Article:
Case B. Church of the Leafy Suburb: Large Program-Sized Church

  • Session consists of fifteen elders that are divided into pairs or triads for partnership, support and accountability—for example, children, youth and adult education elders form a triad; small group elder and fellowship elder form a pair; facilities and office operations elders form a pair.
  • Elders chair the committees and ensure that the ministry gets done, using whatever means they wish (regular meetings, retreats, “divide and conquer,” etc.)
  • Elders are expected to report back to session whenever there are items requiring session input or approval
  • In addition, each month a different ministry is highlighted as an order of the day: the elders prepare a more in-depth report, seek feedback, basically delve deeper into their ministry so elders are well versed in it
  • Session meetings consist mainly of business, but with 30 minutes of study/discipleship each month.


Case C.

Same as Case B but with the elders serving as a liaison to the team rather than the chair. As liaison, they have no power on the committee other than a vote when one is required.


Case D. Our Ecumenical Neighbor: Governance Model from Another Reformed Denomination

  • Ministers, elders and deacons
  • Elders=church council. Deacons=board of deacons. Combined elders and deacons=consistory
  • Elders are understood to be responsible for the spiritual life of the church, including pastoral care.
  • Deacons are responsible for the physical life of the church, mostly the finances and the charitable and social justice life of the church.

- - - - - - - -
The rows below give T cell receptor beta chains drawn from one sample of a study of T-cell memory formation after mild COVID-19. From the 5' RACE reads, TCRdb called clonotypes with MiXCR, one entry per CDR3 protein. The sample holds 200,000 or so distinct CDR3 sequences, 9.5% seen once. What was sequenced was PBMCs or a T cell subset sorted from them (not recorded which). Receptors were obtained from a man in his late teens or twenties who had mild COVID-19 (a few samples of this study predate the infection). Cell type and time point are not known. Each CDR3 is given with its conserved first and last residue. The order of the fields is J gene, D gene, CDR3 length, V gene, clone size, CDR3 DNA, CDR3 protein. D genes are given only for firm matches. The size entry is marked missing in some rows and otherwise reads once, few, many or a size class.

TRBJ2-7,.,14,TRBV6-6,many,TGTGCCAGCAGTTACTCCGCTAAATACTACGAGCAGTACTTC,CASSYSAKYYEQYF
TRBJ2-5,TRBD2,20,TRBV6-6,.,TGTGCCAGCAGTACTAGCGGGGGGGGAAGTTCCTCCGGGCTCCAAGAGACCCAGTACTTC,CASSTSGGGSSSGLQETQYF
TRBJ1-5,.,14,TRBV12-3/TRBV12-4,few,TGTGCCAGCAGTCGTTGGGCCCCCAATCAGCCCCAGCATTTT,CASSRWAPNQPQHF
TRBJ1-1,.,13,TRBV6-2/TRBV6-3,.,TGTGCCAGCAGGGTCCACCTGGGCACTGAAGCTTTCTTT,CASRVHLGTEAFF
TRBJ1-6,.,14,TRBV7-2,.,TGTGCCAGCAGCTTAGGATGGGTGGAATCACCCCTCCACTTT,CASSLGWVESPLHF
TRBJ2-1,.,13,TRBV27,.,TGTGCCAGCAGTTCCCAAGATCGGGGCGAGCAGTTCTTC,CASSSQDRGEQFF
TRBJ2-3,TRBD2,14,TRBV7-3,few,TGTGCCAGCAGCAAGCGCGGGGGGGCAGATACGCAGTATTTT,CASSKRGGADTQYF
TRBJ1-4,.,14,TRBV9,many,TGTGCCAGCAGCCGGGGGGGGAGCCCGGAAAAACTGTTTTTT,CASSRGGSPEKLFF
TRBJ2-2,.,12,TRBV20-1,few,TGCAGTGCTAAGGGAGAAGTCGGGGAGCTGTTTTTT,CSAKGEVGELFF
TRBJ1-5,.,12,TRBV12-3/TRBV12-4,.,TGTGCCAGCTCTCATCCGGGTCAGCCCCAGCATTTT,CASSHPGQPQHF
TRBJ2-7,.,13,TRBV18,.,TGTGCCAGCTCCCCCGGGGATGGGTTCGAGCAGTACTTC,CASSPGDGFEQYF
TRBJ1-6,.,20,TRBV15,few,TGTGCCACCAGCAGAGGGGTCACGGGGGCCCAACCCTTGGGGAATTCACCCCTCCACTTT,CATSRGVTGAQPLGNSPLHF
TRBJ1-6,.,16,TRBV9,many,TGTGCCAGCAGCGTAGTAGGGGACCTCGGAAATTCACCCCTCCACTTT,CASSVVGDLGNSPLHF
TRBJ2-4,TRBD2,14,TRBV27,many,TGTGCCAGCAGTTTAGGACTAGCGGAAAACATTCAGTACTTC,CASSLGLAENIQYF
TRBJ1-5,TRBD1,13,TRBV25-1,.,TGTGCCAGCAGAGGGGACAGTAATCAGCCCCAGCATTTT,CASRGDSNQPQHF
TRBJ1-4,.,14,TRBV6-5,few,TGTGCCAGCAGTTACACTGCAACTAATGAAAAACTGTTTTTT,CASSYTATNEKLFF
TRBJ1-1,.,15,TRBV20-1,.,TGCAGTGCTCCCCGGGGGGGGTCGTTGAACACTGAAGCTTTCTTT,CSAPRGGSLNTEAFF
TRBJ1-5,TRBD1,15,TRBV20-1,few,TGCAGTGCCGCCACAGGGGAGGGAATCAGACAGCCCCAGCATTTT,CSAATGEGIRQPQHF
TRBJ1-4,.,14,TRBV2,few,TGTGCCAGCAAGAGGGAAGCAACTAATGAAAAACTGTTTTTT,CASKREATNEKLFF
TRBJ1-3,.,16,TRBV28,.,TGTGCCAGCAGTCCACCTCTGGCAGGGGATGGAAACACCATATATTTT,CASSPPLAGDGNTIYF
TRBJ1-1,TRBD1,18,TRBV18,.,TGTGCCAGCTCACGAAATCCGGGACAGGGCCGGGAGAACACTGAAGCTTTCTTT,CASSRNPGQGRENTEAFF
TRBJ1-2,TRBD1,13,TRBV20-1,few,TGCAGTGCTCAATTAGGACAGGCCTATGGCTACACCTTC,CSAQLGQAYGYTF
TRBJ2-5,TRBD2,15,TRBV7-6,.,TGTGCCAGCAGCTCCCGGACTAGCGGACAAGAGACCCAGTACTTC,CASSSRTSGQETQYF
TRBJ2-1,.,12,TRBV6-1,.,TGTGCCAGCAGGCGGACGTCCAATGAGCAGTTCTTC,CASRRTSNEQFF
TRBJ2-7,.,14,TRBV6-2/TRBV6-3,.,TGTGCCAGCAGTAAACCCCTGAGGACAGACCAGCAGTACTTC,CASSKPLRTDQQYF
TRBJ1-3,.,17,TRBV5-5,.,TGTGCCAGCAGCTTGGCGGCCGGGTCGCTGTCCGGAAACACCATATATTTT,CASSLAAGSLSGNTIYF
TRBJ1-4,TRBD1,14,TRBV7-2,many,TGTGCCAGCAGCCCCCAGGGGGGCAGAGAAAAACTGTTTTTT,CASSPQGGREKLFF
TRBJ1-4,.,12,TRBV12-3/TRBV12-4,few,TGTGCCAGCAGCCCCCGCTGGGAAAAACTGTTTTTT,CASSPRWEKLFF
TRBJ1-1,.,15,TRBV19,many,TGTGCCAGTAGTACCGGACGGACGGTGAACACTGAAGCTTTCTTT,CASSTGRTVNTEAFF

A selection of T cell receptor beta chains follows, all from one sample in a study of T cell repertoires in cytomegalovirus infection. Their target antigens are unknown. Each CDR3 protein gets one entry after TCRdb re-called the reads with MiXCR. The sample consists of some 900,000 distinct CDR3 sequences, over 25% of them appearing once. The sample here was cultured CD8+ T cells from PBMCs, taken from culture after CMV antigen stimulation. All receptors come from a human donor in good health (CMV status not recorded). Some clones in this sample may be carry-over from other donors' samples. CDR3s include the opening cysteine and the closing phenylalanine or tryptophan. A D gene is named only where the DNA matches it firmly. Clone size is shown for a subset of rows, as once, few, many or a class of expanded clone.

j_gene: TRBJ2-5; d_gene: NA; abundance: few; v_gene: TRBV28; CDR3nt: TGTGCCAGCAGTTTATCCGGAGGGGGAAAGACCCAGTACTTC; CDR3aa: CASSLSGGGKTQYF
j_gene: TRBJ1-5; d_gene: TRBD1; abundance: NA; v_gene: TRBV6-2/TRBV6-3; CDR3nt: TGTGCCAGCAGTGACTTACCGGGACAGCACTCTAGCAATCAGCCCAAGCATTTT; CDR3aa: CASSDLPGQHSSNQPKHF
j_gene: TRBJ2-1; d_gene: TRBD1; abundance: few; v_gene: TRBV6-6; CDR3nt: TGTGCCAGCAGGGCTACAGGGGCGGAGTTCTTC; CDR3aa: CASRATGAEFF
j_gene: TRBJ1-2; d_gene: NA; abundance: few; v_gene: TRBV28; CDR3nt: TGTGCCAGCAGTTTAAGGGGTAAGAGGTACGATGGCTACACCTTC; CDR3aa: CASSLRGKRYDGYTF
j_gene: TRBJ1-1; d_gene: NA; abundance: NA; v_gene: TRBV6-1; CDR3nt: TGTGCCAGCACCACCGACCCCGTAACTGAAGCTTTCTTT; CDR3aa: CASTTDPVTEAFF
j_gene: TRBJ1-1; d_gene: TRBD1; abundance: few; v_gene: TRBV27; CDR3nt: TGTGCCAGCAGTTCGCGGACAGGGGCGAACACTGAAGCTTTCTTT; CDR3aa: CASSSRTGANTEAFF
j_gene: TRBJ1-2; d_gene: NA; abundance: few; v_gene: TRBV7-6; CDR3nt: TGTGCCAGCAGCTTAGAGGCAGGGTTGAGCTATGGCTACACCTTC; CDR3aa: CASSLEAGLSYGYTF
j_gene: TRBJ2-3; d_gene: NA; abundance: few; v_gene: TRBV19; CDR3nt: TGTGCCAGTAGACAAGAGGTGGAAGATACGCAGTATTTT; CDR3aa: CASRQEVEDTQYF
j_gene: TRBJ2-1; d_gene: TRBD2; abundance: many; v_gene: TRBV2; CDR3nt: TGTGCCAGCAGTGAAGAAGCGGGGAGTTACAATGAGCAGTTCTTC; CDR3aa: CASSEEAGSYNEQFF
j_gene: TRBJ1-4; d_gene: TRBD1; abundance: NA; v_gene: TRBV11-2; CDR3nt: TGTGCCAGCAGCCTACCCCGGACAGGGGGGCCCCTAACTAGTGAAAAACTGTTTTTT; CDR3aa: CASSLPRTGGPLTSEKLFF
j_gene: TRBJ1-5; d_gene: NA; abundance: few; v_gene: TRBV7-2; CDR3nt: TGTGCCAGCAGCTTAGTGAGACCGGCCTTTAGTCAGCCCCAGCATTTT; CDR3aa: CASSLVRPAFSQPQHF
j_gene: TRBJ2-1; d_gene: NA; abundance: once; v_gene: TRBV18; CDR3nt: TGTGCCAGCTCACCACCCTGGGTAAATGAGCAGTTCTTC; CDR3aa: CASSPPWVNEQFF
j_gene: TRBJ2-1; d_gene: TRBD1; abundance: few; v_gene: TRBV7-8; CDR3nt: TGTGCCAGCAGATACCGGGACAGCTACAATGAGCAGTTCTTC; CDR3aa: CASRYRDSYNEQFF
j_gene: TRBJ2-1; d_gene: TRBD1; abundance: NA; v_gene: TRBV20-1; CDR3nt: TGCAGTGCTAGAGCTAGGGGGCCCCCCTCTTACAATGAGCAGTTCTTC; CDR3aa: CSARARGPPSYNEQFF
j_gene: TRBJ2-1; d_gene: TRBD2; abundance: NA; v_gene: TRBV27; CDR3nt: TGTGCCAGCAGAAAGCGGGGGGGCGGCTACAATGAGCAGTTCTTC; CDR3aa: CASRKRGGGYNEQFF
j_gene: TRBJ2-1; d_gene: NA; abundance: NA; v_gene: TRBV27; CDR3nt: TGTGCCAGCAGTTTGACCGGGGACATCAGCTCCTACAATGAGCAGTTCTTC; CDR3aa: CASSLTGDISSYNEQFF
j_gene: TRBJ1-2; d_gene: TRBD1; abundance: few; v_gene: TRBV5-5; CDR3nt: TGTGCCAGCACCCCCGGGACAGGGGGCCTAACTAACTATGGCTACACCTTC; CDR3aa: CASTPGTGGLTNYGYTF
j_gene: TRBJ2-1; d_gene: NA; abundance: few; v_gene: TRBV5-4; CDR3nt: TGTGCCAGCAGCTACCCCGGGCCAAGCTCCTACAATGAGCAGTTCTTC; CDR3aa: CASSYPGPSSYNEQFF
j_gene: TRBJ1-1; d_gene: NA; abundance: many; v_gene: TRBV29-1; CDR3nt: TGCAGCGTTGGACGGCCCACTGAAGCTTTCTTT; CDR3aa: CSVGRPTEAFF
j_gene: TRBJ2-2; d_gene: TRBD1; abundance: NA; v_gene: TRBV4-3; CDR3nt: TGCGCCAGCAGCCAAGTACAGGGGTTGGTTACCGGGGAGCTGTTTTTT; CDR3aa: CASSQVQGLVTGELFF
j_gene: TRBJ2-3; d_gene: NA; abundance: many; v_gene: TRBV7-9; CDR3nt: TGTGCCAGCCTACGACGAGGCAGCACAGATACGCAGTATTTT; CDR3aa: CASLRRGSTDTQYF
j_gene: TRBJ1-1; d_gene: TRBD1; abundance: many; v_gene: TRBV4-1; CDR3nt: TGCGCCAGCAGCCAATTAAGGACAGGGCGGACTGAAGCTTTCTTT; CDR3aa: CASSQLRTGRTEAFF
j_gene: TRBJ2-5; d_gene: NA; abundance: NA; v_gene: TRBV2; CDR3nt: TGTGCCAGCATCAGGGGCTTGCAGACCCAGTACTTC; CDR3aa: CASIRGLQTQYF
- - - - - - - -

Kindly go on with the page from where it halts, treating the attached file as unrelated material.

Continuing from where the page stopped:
• Major financial decisions are made by the consistory
  • “Elder districts”: each elder is assigned a certain group of people in congregation, often alphabetical or geographical. Every person in the congregation has an elder. If a person lands in the hospital, they would expect to see their elder and their pastor. These districts are sometimes small groups.
  • Not every elder is assigned to a committee. Committees report to council, but sometimes they don’t have a member seated on council. Councils will often have someone assigned or asked to be on a committee, but not to run it necessarily.
  • Council meetings were usually focused on worship; education; and even a review of what was going on with people in your elder district. And, of course, anything else that needed to be dealt with. Often, Council and Deacons met concurrently so that they could check in with each other if needed.
  • Elders team together (three panels of three elders) to coordinate ministry areas